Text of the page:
April 2008 By Nate Chinen
Absence, they say, makes the heart grow fonder. Another bolt of conventional wisdom holds that wherever three or more jazz musicians are gathered, a bass player shall be among them. Put those credos together and you might come to this conclusion: Any jazz group bold enough to venture into the world without a bassist is bound to realize, all the more clearly, a bassist’s crucial role in the music. There have surely been countless jam sessions, and even a few dispiriting gigs, where such a truth hit home.
Yet every rule has its exceptions. And it’s worth remembering that the string bass was adopted into the standard jazz rhythm section rather than born to it. There were no bass players on Louis Armstrong’s Hot Fives and Sevens, or in most other contemporaneous recordings. Nor was there a bassist in the Benny Goodman Quartet a decade later. By that point, the mid-1930s, the bass had largely edged out the tuba in jazz, thanks to stylistic shifts as well as advances in recording technology. It would take the quantum leap of bebop, though, before bassists were de rigueur: When the pianist is dancing over bar lines and the drummer is dropping bombs, it helps to have a steady voice in play.
What, then, would prompt a group to eschew a bassist after 1940 or so? Sometimes the decision might have been made to foster a sense of intimacy, or showcase a degree of virtuosity. Both of those ideas were probably involved when Lester Young recorded his famous Verve sides with Nat “King” Cole and Buddy Rich. Cole was a pianist schooled in the style of ex-Goodman wingman Teddy Wilson, and Rich was a drummer possessed not only of prodigious chops but also a sharp set of ears. And while the sessions took place in ’46, they show no signs of bebop’s encroachment. The pulse feels fluid but fixed.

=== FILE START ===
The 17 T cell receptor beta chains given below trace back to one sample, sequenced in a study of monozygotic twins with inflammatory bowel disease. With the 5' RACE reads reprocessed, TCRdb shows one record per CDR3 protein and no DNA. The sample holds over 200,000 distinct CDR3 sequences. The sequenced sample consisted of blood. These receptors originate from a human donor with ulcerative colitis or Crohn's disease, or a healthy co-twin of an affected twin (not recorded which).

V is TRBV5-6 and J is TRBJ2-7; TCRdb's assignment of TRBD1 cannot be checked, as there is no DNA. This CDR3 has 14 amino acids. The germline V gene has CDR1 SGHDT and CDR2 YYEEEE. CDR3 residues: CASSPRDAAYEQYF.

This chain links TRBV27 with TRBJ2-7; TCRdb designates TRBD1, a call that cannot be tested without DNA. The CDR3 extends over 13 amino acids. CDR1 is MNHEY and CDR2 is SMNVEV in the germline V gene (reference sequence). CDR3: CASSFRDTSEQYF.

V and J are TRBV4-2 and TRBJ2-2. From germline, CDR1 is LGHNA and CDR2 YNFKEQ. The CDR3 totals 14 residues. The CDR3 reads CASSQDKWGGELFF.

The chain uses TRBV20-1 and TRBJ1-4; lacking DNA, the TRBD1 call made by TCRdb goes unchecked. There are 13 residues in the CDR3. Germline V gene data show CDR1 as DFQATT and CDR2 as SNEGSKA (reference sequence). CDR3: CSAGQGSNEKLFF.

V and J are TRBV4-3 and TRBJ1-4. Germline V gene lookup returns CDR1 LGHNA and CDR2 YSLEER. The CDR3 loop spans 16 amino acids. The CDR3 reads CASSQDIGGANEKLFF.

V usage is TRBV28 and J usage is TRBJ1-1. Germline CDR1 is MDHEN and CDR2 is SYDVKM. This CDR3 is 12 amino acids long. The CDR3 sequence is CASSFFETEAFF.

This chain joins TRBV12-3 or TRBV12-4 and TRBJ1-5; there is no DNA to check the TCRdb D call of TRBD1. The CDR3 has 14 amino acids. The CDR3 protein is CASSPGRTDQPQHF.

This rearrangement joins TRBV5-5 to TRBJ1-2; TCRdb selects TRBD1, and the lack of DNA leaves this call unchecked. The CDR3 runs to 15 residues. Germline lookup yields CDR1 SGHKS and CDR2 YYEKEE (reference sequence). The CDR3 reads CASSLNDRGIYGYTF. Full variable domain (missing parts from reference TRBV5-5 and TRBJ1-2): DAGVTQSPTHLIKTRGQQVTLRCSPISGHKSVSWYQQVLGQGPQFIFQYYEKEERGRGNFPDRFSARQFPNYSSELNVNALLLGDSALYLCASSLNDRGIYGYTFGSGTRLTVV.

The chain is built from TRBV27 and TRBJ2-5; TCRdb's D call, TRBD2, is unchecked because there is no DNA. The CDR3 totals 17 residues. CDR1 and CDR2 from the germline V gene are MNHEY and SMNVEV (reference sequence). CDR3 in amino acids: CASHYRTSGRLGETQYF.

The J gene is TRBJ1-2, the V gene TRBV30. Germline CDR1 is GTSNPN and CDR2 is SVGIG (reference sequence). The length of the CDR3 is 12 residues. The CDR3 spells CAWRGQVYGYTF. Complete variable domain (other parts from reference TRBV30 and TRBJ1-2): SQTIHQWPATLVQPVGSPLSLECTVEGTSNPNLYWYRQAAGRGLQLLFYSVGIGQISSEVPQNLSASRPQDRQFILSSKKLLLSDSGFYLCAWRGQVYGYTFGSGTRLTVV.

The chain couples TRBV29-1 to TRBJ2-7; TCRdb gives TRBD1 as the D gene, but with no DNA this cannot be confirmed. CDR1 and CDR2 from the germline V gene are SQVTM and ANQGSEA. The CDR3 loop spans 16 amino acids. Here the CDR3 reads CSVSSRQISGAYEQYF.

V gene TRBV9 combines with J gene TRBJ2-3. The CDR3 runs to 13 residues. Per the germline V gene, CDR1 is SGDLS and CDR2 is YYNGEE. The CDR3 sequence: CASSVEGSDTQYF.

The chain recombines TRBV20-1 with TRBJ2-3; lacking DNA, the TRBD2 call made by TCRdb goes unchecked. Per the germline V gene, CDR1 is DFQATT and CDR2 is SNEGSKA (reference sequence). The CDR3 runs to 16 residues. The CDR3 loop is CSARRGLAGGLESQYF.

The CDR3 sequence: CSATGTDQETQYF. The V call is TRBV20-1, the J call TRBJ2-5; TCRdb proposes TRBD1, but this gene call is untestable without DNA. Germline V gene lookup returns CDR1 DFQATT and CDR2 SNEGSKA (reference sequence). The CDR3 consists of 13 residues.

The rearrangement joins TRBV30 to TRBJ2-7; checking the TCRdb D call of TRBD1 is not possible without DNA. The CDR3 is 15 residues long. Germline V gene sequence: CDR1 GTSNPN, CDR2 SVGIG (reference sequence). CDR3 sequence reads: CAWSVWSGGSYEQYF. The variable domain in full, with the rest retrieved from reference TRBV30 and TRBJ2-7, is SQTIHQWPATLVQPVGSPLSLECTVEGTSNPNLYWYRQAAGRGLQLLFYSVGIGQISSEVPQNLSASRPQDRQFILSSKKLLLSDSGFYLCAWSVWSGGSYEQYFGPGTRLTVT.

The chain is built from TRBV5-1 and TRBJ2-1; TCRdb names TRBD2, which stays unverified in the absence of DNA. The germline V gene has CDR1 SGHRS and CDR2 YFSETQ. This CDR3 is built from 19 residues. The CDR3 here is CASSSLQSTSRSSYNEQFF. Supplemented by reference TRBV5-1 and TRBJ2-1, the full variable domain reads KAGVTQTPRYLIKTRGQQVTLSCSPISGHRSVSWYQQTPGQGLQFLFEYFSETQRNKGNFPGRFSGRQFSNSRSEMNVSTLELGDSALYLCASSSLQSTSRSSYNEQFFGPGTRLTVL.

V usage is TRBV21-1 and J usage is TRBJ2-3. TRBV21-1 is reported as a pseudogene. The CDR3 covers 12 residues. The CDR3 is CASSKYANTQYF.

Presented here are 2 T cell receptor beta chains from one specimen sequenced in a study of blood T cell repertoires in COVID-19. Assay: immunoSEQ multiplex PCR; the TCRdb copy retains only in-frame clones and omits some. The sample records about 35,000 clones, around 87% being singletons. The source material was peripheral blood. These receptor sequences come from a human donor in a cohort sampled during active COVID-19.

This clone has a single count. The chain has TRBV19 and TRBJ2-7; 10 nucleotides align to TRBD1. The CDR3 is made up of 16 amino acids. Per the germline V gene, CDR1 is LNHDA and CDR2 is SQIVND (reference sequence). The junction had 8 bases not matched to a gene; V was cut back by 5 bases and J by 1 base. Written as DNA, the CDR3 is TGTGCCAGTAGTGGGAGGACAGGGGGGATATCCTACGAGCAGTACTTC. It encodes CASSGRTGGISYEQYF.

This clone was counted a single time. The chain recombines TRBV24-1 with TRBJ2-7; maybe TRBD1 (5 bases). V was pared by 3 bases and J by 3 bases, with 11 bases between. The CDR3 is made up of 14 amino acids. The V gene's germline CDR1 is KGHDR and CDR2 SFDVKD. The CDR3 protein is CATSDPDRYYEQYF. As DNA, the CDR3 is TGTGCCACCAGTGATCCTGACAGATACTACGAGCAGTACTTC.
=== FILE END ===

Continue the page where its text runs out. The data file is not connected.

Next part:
The advent and aftermath of free-jazz opened up more possibilities for bass-less ensembles, and at least one generation of musicians has developed some sophisticated accompanying strategies. When clarinetist Don Byron decided to pay homage to the Young-Cole-Rich confab with Ivey-Divey, a Blue Note release, he enlisted musicians with a handle on both the ebullient imperative of swing and the elastic properties of the avant-garde: pianist Jason Moran and drummer Jack DeJohnette. What was especially striking about their album, which grabbed a first-place finish in the 2004 JazzTimes Critics’ Poll, was its refusal to acknowledge any binary split between “inside” and “outside.” Tempos and tonalities were free to slacken or constrict, in ways that felt unexpected but never arbitrary. This effect would have been much harder to pull off with a bassist, though these musicians could probably have found a way.
If the absence of a bassist compounds the responsibility of the other rhythm section players, what specific skills does it demand? For a pianist, one answer might be greater range and ambidexterity, except that doesn’t quite cover it. Fred Hersch doesn’t want for either of those qualities, and yet he made a telling decision when the regular bassist in his trio, Drew Gress, had to miss the opening set at a Village Vanguard engagement a few years ago: Hersch opted to play solo piano rather than in a duo with drummer Nasheet Waits. This was neither a poor reflection on Waits, who can handle any setting, nor a dodge by Hersch, who has recorded with a bass-less chamber trio, Thirteen Ways. It was simply an acknowledgment that chemistry can’t be counted on without some preliminary testing.